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How Do YOU Define Prayer?

by Robinmarie McClement, Director of Adult Programs Irvine United Congregational Church

Prayer comes in many forms.  Prayer can be as fluid as a stream that flows and it can be as solid as a rock. 

During a recent Adult Sunday school session on “The Mystery of God” at IUCC our class began to talk about prayer.  The discussion ranged from defining prayer to how people pray and when.  This has lead to an ongoing conversation I think not only our congregation but the wider UCC conference should be part of. 

According to Webster’s Dictionary, prayer is 1 a (1) an address (as a petition) to God or a god in word or thought (said a prayer for the success of the voyage) (2) a set order of words used in praying b: an earnest request or wish 2: the act or practice of praying to God or a god (kneeling in prayer). 

However, it just isn’t that easily defined for many of us.  In fact, after discussing this over a couple of weeks with the thirty-some people who were in that Sunday School class, I would suggest that prayer is as unique, intimate and personal as the person working to define it and then practice it.  As this discussion has also come up during our weekly Bible Study classes, it is clear to me that it is on people’s minds.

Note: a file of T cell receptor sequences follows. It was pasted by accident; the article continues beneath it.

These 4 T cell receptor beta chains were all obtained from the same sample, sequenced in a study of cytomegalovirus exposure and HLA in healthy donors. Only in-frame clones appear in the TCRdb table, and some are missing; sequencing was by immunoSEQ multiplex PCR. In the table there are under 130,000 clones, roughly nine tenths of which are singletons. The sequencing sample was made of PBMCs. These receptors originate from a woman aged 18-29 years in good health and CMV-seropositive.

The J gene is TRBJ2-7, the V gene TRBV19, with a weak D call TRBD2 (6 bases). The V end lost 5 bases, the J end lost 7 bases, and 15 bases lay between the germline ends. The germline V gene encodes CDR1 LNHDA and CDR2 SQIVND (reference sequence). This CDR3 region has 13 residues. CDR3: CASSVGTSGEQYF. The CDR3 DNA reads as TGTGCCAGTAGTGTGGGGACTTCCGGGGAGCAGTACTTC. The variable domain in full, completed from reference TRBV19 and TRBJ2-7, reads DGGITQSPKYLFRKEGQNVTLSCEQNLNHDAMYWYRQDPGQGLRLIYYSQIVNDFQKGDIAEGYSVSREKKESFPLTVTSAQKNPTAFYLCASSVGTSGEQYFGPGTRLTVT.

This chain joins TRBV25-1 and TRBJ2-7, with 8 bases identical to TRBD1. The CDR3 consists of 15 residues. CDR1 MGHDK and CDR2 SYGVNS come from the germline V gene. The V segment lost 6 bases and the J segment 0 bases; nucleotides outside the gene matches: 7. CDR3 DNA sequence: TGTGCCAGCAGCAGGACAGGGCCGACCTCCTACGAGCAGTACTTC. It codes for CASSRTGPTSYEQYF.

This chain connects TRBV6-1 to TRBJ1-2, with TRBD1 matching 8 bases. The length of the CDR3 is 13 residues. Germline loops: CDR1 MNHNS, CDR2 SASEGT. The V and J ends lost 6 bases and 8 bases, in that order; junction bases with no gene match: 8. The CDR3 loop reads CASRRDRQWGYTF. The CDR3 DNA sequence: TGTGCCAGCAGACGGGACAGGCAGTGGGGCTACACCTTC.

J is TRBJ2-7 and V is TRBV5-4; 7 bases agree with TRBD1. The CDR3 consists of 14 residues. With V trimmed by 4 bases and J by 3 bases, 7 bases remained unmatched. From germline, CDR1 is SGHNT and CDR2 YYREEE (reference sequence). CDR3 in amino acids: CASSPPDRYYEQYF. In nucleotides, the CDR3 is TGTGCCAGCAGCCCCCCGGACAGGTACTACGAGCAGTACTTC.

Some who shared during these discussions were quick to tell us that the “Lord’s Prayer” was important to them.  Others shared how being out in nature allows them to be prayerful; no words were needed.  Many said their prayer life is in hearing music or in singing. And others talked about how being in community with others and praying together was powerful and important. A few shared that for them prayer is reading poems and talking to God.  Then one of our more quiet and thoughtful members confided that for him, prayer was the hummingbird just outside the window of our classroom, dancing about from branch to branch.  One of our members said, “prayer is really all about awareness.”  For another, it is in the wind; for still another, in the seagulls that roam along the beach.  “Be still and know that I am God” (Psalm 46:10) is for one of our members the essence for allowing prayer to enter in while sitting with the Divine in silence. 

Miester Eckhart says that, “Prayer is in every living thing that is on the earth, including every flower and every tree.”   And in the book Praying Our Goodbyes Joyce Rupp writes that, “Our God is a God who dwells within, a loving presence near to us who yearns for our happiness, one who walks with us in our struggles.”  This to me is one of the most important reasons to be prayerful and maintain a practice of prayer in my daily life.  Equally important to me is that we recognize the power that lies within each person’s prayer life as well as our own and tap into it as often as we can. 

How do YOU define prayer?  Do you make it a part of your daily life?  Do you talk with others about it?  Perhaps over a cup of coffee after church?   Why not?  I can assure you that you will never get the same answer twice and you might find; as I did (and as those in our classes found out) that what unfolds will broaden – and enrich – your own definition.

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